If so, I’m sure the Russians would be more than happy to release Clinton’s emails so we can finally know the truth about Benghazi.
Herbert J. Waxman, M.D.
Ban cars’ wide turns
Whether it’s in Lawrence, Kansas City or Topeka, you might have noticed that most drivers who want to make a right turn nowadays swing out to the left to make a right turn.
I have seen big-rig trucks do the same thing, only it’s to make sure their trailers clear the entrance.
Why do smaller vehicles have to do the same thing? They have enough room and are creating traffic problems.
And why aren’t our finest police officers stopping this bad habit? Wide-turning drivers are creating traffic problems and are an accident waiting to happen.
We live in the United States of America, land of the free and home of the brave.
We do not live in a dictatorship or in a monarchy.
We should be looking for many candidates, not just staring at one woman.
Right now, it appears Hillary Clinton will be given the nomination of the Democratic Party. Why?
Is it because she wants it, deserves it or was born a female?
These are not intelligent reasons to have her run for president.
The clever comments about Bill Clinton wanting to be “first laddie” are revolting.
This election is not some sort of sad joke.
In spite of the inventive skit on “Saturday Night Live” regarding Hillary Clinton’s desire for the last 67 years to be president, it should not be taken lightly.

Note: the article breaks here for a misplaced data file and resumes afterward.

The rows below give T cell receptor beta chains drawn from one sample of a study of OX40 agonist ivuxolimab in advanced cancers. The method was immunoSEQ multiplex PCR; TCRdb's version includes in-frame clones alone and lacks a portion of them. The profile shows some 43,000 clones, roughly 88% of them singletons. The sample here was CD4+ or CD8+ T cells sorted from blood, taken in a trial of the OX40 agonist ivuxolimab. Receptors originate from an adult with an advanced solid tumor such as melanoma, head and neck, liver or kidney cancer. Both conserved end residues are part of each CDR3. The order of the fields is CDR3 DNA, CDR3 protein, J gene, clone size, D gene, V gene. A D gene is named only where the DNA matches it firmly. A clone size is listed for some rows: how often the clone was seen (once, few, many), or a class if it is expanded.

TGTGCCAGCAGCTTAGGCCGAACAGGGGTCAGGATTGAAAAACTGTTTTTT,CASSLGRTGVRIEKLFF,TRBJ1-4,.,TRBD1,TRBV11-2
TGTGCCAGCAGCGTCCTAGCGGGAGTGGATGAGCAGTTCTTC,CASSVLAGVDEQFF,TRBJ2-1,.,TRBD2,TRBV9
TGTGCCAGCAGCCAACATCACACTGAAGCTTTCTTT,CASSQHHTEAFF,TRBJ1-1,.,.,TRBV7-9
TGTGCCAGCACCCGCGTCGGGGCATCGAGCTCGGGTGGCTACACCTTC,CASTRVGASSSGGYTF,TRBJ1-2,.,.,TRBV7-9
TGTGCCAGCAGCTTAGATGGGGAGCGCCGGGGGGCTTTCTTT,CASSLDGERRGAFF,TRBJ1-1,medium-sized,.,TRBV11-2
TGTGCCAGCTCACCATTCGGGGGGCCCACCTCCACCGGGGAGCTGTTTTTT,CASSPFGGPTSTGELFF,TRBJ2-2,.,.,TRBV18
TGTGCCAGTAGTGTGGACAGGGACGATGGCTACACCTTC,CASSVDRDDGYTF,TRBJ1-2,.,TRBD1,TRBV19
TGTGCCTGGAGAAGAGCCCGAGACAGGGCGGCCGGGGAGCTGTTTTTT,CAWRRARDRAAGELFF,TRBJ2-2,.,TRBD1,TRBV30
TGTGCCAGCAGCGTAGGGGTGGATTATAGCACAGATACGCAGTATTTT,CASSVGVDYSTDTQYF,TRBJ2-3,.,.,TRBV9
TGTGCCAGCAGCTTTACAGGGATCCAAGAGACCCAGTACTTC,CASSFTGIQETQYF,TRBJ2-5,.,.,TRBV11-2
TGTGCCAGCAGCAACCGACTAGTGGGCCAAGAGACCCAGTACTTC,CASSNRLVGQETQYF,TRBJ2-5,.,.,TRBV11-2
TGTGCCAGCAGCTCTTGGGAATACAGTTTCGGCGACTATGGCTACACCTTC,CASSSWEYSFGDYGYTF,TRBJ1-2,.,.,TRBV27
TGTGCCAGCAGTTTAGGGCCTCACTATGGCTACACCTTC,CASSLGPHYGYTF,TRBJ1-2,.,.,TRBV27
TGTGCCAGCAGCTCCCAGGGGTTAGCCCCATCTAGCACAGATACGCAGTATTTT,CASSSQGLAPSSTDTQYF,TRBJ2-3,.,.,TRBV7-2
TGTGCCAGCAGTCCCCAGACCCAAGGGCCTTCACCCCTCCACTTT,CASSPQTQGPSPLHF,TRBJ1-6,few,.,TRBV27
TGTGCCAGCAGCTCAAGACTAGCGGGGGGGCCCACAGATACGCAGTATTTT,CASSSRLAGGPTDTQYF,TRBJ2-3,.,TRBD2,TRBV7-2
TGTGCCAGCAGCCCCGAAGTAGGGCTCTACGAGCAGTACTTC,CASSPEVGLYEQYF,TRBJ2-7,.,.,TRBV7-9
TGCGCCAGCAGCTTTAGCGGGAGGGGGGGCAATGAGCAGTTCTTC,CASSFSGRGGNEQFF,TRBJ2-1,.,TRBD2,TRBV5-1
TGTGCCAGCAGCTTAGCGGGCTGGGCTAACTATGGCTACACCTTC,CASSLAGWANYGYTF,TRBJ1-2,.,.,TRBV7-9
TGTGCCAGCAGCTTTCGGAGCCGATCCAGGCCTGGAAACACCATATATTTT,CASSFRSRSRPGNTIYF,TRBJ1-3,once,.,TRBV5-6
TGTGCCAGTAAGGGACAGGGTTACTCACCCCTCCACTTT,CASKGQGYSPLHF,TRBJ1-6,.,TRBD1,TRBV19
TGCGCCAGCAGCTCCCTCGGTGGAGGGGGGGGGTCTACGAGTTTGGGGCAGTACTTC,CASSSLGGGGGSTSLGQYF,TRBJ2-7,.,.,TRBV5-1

The Clinton family had eight years in the White House in the 1990s.
We need fresh leadership, and we need choices.
We need to pay attention to the present, not live in the past.
We are 320 million strong and counting.
Remarks about voting rights are in the forefront again, as they should be. Let us never forget who we are as a land of plentiful diversity.
Cully Buck, Ph.D.
Best use of funds
With the presidential elections coming in 2016, there should a limit for the funds used for those individuals running.
It isn’t right to spend billions of dollars on a campaign you’re not even guaranteed to win when the money could be spent toward more necessary things.
There are people hungry on the streets and others with no jobs, or the money could be used to eliminate poverty or the government’s debt.
Most of the money in political campaigns is used for advertising, and much of it is for advertisements against the opponent.
The public tires of negative advertisements.
Elections should be based on the best candidate, not the richest, most-advertised candidate.
Rights of parents
It seems that lawmakers, for sake of the dollar, cannot understand the trouble caused by passing laws that hinder the future for children and adults.
Some laws they have passed are destroying people, beginning with the youth.
Previously, scientists concluded that marijuana destroys brain cells along with causing other problems. Now they say it’s good for certain illnesses.
Now I hear people are making cookies for sale to children? Now others want to stop the process.
Alcohol also has almost the same effect now that it had in the past — bad. Ask the college students who have been raped when alcohol was involved.
Legislators have made laws that you cannot discipline your children because some of it may be abuse.
Now the children are out of control, killing their parents and disturbing the peace in public places.
The parents have supplied their needs from birth, loved them, supplied a place to live, food and clothing, but they may have fewer rights concerning their children’s discipline. However, some police officers have no problem using force.
Will the lawmakers understand this? What’s next?